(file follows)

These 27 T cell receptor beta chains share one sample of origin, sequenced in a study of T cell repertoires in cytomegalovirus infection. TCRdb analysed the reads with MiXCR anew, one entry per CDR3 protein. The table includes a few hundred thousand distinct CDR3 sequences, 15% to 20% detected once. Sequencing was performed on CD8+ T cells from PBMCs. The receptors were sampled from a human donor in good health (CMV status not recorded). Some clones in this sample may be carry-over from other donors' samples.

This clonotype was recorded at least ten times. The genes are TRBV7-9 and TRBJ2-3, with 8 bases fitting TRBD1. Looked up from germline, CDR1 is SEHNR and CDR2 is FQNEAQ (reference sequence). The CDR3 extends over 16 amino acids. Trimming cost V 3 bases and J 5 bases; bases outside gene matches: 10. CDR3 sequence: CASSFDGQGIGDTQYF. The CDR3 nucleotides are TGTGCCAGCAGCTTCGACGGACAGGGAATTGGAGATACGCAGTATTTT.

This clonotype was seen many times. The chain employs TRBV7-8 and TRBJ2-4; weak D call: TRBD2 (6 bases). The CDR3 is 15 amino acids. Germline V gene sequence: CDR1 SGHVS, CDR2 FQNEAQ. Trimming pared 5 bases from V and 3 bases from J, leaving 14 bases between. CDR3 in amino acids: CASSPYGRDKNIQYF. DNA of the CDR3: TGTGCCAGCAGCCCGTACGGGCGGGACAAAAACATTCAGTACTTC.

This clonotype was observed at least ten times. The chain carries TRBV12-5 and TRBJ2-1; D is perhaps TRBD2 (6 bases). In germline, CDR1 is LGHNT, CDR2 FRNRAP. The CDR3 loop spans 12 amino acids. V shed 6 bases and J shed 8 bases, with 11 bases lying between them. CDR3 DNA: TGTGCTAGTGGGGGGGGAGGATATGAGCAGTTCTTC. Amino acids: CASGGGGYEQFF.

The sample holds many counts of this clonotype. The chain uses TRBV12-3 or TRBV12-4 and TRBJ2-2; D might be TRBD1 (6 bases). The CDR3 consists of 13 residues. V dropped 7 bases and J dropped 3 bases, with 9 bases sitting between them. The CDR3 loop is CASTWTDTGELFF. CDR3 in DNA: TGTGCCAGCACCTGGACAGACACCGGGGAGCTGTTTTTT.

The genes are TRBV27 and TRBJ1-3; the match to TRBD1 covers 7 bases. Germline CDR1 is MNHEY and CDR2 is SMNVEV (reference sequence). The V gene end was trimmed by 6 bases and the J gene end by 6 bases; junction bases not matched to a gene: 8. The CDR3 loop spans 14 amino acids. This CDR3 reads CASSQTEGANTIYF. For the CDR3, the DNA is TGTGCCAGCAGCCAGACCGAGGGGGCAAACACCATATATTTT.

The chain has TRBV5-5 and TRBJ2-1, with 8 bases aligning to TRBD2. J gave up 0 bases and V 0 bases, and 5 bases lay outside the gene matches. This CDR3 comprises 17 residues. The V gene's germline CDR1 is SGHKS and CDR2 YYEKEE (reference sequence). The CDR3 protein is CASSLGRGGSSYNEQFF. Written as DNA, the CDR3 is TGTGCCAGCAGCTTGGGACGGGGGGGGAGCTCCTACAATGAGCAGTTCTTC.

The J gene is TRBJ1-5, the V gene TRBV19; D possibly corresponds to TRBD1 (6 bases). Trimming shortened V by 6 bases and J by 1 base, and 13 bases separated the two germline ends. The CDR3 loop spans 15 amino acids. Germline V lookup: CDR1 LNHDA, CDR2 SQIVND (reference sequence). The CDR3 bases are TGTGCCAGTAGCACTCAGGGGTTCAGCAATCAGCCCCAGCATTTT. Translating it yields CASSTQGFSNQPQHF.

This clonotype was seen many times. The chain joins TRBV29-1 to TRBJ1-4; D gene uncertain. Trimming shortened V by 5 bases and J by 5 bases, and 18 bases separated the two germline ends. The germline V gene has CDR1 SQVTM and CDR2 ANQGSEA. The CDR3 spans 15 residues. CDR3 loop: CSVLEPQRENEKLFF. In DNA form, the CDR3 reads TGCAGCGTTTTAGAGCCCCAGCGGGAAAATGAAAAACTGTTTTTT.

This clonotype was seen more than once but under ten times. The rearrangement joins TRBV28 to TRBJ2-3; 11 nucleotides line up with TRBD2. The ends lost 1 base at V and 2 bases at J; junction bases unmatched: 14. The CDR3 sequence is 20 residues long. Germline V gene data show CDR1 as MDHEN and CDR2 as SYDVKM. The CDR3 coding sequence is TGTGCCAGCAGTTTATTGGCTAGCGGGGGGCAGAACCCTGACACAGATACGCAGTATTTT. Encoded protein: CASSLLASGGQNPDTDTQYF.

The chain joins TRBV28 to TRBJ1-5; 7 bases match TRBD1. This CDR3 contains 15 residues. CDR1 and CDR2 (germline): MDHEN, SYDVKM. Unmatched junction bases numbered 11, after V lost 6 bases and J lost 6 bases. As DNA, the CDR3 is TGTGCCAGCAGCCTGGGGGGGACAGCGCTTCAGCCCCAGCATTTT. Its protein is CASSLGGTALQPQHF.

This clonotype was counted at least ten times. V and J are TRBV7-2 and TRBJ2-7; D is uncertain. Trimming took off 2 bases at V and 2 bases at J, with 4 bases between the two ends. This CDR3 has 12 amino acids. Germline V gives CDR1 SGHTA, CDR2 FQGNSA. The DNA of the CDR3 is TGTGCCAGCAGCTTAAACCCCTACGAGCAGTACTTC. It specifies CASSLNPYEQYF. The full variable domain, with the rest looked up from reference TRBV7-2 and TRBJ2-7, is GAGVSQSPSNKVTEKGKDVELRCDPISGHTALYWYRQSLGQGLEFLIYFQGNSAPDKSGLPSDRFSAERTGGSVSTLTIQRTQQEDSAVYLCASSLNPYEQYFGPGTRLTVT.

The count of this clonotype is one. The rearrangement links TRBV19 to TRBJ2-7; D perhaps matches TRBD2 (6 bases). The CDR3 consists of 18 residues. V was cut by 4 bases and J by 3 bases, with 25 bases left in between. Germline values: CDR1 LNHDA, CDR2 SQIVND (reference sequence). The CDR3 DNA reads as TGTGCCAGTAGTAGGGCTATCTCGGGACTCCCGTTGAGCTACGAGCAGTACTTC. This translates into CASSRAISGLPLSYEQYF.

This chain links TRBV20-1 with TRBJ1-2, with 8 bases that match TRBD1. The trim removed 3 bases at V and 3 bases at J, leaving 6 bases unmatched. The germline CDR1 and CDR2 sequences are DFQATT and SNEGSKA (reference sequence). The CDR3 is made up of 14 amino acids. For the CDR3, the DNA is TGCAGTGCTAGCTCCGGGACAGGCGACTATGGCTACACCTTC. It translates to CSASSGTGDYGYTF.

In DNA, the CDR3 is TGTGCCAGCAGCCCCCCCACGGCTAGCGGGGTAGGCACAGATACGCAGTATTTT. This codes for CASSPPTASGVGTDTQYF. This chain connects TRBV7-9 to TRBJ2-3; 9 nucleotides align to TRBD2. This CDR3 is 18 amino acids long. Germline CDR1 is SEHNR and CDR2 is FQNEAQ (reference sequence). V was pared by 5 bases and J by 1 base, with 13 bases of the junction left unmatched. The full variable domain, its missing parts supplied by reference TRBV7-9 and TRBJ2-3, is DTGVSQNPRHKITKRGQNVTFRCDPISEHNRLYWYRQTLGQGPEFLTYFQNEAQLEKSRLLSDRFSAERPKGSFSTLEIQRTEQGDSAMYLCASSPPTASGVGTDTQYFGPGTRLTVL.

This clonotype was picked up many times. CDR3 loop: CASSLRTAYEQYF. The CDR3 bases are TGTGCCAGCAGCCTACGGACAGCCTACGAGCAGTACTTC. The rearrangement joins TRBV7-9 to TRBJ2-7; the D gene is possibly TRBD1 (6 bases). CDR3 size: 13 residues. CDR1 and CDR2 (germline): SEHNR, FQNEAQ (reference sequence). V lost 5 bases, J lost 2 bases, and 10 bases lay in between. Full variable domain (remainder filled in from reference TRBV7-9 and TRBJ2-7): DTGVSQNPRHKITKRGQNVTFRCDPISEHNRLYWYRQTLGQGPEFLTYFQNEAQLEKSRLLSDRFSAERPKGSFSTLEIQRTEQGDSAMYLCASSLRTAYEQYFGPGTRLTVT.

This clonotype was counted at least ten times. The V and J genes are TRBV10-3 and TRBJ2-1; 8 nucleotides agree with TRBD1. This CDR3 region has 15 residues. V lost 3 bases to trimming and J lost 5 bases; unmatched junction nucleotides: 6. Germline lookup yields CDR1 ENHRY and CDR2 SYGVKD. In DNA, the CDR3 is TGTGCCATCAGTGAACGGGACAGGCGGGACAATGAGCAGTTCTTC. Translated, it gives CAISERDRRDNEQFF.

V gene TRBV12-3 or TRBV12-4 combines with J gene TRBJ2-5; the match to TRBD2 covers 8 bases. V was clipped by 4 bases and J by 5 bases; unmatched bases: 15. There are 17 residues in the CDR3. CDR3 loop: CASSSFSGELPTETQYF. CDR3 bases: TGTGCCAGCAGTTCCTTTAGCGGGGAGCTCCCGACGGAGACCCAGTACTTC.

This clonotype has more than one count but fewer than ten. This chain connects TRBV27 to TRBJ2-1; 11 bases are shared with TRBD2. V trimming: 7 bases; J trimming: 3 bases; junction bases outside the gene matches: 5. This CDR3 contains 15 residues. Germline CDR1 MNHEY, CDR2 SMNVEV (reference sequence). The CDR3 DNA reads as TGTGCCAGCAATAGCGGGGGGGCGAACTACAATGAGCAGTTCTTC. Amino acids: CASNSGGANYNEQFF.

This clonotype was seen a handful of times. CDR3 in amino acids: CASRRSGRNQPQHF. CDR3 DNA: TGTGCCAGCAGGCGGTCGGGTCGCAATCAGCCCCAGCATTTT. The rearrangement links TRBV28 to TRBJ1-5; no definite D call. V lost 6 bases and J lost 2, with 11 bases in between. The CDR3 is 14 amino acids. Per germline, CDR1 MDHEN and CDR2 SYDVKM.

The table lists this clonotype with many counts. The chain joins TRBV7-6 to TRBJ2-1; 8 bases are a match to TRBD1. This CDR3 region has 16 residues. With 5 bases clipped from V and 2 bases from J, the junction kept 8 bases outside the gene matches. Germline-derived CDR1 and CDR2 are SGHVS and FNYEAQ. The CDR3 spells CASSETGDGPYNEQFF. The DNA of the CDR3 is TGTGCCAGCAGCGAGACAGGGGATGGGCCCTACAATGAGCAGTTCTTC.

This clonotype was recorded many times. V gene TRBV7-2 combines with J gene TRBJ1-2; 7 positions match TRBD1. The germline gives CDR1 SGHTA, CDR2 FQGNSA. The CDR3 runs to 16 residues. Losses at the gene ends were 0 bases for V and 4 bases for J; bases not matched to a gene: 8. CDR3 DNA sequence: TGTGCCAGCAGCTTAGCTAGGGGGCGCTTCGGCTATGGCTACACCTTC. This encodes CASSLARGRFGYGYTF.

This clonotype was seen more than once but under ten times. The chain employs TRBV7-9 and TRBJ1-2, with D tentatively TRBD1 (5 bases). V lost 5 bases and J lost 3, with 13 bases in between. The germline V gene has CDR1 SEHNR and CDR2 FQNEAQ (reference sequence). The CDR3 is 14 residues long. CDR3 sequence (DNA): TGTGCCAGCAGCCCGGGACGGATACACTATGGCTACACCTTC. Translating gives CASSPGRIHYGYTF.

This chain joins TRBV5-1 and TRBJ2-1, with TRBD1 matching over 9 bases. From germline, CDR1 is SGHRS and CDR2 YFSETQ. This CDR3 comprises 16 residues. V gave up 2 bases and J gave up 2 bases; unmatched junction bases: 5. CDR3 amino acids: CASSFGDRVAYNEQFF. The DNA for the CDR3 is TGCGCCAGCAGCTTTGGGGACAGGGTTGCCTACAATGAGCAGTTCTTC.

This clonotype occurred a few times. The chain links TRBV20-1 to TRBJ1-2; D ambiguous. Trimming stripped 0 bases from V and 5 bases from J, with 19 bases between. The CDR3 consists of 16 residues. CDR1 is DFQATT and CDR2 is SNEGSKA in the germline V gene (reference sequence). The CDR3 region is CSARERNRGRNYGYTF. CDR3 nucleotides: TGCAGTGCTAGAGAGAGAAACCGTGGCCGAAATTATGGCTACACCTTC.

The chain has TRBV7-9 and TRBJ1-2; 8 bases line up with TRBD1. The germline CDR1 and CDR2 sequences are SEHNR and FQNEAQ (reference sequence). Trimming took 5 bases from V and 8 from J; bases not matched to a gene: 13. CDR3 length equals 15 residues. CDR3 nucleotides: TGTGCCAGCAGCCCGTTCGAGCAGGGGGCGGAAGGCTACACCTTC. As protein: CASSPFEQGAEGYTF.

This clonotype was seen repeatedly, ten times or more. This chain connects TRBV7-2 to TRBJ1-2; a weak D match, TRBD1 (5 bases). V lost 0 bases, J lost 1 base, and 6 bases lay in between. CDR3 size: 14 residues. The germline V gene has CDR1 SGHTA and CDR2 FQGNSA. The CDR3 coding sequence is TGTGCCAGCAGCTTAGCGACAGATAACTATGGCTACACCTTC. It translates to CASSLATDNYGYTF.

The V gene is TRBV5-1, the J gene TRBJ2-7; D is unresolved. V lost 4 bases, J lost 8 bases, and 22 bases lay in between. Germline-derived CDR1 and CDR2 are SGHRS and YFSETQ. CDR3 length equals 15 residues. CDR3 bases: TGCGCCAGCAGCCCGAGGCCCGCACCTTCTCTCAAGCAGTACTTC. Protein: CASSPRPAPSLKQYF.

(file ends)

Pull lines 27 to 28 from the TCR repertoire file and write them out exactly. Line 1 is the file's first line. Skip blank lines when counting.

This clonotype was seen repeatedly, ten times or more. This chain connects TRBV7-2 to TRBJ1-2; a weak D match, TRBD1 (5 bases). V lost 0 bases, J lost 1 base, and 6 bases lay in between. CDR3 size: 14 residues. The germline V gene has CDR1 SGHTA and CDR2 FQGNSA. The CDR3 coding sequence is TGTGCCAGCAGCTTAGCGACAGATAACTATGGCTACACCTTC. It translates to CASSLATDNYGYTF.

The V gene is TRBV5-1, the J gene TRBJ2-7; D is unresolved. V lost 4 bases, J lost 8 bases, and 22 bases lay in between. Germline-derived CDR1 and CDR2 are SGHRS and YFSETQ. CDR3 length equals 15 residues. CDR3 bases: TGCGCCAGCAGCCCGAGGCCCGCACCTTCTCTCAAGCAGTACTTC. Protein: CASSPRPAPSLKQYF.